Proposals for commissioning a patient-led NHS pose the most serious challenge ever to health professionals delivering services to the community, says Amicus Health.
Amicus Health, which represents 100,000 health professionals, believes that services to patients and clients, jobs and staff pensions are under threat if the Department of Health proposals aren’t modified.
In a briefing for members, Amicus Health said: ‘Simply put, Commissioning a Patient-led NHS is at best a mechanism to address the continuing squeeze on primary care spending that is resulting
in vacancy freezes and job cuts among care providers. At worst, it is the green light to creeping privatisation of primary care services.’
At the core of the threat to health visitors, community nurses, allied health professionals and primary care pharmacists is the plan to strip primary care trusts of their ‘provision of services’ function and give more power to GPs in a bid to provide value for money and reduce the need for hospital admissions.
Seven options for employing community staff have been proposed, including GPs directly employing all community nurses to full-scale private sector involvement . Five of the seven options pose ‘insurmountable challenges’ when it comes to protecting staff’s terms and conditions of employment.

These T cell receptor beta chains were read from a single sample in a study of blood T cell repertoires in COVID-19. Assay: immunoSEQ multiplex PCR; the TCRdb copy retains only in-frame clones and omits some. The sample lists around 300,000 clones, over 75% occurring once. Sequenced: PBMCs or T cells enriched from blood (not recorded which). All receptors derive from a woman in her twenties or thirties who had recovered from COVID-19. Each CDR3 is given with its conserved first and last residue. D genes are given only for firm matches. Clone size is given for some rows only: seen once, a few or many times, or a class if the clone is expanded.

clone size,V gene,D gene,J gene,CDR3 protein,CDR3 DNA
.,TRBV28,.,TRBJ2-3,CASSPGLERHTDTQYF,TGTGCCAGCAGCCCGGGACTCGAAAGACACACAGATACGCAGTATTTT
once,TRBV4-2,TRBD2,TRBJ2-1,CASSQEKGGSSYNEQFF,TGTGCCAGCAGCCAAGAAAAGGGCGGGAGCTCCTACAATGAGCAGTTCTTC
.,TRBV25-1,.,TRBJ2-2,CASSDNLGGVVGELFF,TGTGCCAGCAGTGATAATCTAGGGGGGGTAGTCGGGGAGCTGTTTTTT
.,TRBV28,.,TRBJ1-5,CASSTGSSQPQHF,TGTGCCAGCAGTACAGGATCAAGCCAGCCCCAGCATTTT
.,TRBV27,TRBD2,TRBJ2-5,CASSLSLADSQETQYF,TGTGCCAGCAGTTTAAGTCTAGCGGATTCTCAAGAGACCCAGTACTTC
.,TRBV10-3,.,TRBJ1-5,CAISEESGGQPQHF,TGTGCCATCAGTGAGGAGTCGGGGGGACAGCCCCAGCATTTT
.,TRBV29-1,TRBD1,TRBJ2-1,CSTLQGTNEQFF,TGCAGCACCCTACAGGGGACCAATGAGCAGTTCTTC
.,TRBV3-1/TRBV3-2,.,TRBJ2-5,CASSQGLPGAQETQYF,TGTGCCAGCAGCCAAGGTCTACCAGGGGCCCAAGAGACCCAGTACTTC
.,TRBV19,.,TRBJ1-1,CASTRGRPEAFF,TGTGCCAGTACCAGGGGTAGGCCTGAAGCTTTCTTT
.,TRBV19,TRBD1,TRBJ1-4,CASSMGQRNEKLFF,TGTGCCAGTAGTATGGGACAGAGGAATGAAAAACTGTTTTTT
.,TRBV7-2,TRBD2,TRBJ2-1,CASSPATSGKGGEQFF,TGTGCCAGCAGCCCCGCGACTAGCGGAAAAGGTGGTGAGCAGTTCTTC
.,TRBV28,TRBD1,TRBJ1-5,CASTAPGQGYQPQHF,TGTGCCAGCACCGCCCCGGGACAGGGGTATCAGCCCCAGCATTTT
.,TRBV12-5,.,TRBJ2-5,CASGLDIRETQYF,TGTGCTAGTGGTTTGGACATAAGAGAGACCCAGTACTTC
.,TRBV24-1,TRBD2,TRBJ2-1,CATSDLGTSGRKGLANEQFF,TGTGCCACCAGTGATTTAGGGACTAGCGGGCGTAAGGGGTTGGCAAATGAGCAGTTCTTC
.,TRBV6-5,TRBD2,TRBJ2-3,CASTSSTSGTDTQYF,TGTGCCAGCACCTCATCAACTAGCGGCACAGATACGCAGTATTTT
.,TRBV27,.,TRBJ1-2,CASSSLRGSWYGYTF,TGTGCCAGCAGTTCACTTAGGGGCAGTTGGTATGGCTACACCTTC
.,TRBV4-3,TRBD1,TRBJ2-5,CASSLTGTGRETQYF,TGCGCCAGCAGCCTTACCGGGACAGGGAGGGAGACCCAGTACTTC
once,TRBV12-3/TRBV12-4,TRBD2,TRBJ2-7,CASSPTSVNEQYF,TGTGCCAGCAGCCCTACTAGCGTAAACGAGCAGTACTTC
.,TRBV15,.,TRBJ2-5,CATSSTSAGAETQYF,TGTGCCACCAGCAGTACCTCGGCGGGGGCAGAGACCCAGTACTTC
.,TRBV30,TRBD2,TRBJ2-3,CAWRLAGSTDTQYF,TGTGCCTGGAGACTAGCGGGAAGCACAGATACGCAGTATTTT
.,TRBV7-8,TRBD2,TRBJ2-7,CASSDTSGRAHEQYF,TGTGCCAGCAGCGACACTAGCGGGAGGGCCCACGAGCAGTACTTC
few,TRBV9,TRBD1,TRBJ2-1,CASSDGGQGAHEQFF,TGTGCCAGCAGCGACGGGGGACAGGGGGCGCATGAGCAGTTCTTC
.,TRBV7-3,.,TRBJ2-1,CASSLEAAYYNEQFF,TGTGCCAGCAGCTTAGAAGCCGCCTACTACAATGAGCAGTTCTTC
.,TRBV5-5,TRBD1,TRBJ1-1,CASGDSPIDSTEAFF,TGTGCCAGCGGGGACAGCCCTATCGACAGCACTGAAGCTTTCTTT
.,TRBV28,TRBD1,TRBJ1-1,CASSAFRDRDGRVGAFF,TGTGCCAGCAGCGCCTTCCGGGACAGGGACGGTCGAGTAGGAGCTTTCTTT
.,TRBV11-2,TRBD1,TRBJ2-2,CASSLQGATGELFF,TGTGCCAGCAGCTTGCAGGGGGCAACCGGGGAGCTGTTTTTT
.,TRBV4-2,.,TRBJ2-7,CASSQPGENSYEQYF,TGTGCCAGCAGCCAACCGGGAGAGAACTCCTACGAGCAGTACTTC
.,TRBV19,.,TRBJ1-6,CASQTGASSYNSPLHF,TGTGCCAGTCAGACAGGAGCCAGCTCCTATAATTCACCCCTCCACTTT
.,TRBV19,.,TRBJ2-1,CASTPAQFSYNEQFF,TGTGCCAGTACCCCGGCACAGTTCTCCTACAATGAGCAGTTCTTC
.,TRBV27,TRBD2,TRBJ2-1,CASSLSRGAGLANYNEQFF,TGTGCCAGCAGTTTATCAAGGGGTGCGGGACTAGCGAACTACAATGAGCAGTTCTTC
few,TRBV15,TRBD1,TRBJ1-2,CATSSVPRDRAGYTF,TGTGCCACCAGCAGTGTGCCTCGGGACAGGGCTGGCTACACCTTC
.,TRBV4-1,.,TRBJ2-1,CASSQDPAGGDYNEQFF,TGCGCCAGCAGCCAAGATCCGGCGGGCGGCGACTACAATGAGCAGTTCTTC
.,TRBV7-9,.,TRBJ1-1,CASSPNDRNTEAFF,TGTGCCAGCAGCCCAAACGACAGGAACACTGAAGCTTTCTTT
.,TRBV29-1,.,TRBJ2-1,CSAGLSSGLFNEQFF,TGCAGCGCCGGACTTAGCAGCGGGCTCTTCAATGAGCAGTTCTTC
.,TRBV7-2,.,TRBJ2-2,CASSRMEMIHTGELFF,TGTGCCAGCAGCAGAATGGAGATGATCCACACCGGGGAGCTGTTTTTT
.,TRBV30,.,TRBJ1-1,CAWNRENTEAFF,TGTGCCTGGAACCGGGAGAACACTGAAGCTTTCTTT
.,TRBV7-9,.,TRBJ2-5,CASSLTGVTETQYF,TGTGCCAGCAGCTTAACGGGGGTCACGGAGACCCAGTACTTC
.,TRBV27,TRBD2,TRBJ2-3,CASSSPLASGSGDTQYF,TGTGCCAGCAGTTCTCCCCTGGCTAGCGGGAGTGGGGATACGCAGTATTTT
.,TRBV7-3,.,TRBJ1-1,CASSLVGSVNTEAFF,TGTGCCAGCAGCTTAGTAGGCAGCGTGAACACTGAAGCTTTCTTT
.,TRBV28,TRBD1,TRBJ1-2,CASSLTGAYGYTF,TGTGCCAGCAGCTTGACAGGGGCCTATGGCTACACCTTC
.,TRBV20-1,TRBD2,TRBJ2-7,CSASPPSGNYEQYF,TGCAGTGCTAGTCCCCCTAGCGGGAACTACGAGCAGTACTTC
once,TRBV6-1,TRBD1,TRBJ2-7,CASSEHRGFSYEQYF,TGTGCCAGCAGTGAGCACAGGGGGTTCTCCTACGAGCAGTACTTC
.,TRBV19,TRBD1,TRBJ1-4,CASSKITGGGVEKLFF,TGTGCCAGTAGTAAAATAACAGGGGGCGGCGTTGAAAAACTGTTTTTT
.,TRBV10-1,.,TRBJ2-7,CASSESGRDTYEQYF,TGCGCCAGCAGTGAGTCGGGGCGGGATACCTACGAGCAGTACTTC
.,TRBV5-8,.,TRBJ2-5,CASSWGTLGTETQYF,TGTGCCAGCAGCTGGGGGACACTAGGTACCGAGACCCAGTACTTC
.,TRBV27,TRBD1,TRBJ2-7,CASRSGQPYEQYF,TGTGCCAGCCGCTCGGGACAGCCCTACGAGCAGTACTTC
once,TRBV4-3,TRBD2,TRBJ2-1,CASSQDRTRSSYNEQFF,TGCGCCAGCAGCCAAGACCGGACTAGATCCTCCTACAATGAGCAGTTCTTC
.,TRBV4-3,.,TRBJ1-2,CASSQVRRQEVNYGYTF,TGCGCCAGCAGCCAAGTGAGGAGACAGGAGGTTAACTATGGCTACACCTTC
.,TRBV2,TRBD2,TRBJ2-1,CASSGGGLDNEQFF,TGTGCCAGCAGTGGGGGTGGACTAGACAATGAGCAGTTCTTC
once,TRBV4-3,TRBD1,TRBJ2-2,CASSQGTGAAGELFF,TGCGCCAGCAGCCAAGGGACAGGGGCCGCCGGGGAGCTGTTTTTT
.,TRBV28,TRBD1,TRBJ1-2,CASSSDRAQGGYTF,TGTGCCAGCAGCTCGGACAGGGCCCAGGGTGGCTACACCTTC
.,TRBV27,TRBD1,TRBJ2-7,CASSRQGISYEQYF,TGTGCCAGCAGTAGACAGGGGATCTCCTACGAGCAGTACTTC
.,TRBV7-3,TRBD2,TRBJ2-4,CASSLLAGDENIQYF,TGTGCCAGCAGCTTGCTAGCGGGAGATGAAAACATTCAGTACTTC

The bottom line for Amicus is that NHS staff must be retained within the NHS: ‘This is driven by our members’ firm conviction that it is a national health service.’
At the same time as these proposals are being discussed, there is the more immediate threat of redundancies and job losses caused by overspending by primary care trusts during the current financial year.
Amicus will be consulting widely with its membership and other organisations before the White Paper, Care outside Hospitals is published in December to develop a consensus on the best way forward.
Amicus Health of Health, Gail Cartmail said: ‘Amicus is not opposed to change, but we oppose change for change’s sake. We will support proposals that secure adequate and secure expenditure for the provision of primary care services, which also have the confidence of the NHS workforce. Commissioning a Patient-led NHS does not meet this criteria.’